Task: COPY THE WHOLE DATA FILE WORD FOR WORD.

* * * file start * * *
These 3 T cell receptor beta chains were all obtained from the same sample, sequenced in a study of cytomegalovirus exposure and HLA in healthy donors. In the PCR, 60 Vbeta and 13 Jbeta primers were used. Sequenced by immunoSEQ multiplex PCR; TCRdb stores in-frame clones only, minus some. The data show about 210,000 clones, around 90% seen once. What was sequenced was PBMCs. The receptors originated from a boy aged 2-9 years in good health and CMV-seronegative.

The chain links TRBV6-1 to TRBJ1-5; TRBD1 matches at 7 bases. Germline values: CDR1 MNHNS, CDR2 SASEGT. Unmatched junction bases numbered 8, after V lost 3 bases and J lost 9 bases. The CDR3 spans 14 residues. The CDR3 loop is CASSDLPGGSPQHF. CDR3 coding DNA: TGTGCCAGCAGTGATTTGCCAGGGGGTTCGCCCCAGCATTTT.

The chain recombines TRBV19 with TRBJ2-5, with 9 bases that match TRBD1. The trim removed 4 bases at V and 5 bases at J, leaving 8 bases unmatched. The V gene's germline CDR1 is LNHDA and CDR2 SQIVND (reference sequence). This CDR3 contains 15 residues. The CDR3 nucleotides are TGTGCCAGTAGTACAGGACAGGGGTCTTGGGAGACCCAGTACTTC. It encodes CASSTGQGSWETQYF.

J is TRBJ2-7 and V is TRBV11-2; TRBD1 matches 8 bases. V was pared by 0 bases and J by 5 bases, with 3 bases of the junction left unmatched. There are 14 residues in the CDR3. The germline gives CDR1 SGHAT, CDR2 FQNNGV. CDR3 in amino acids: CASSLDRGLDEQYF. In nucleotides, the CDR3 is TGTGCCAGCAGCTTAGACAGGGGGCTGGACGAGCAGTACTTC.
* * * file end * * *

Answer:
These 3 T cell receptor beta chains were all obtained from the same sample, sequenced in a study of cytomegalovirus exposure and HLA in healthy donors. In the PCR, 60 Vbeta and 13 Jbeta primers were used. Sequenced by immunoSEQ multiplex PCR; TCRdb stores in-frame clones only, minus some. The data show about 210,000 clones, around 90% seen once. What was sequenced was PBMCs. The receptors originated from a boy aged 2-9 years in good health and CMV-seronegative.

The chain links TRBV6-1 to TRBJ1-5; TRBD1 matches at 7 bases. Germline values: CDR1 MNHNS, CDR2 SASEGT. Unmatched junction bases numbered 8, after V lost 3 bases and J lost 9 bases. The CDR3 spans 14 residues. The CDR3 loop is CASSDLPGGSPQHF. CDR3 coding DNA: TGTGCCAGCAGTGATTTGCCAGGGGGTTCGCCCCAGCATTTT.

The chain recombines TRBV19 with TRBJ2-5, with 9 bases that match TRBD1. The trim removed 4 bases at V and 5 bases at J, leaving 8 bases unmatched. The V gene's germline CDR1 is LNHDA and CDR2 SQIVND (reference sequence). This CDR3 contains 15 residues. The CDR3 nucleotides are TGTGCCAGTAGTACAGGACAGGGGTCTTGGGAGACCCAGTACTTC. It encodes CASSTGQGSWETQYF.

J is TRBJ2-7 and V is TRBV11-2; TRBD1 matches 8 bases. V was pared by 0 bases and J by 5 bases, with 3 bases of the junction left unmatched. There are 14 residues in the CDR3. The germline gives CDR1 SGHAT, CDR2 FQNNGV. CDR3 in amino acids: CASSLDRGLDEQYF. In nucleotides, the CDR3 is TGTGCCAGCAGCTTAGACAGGGGGCTGGACGAGCAGTACTTC.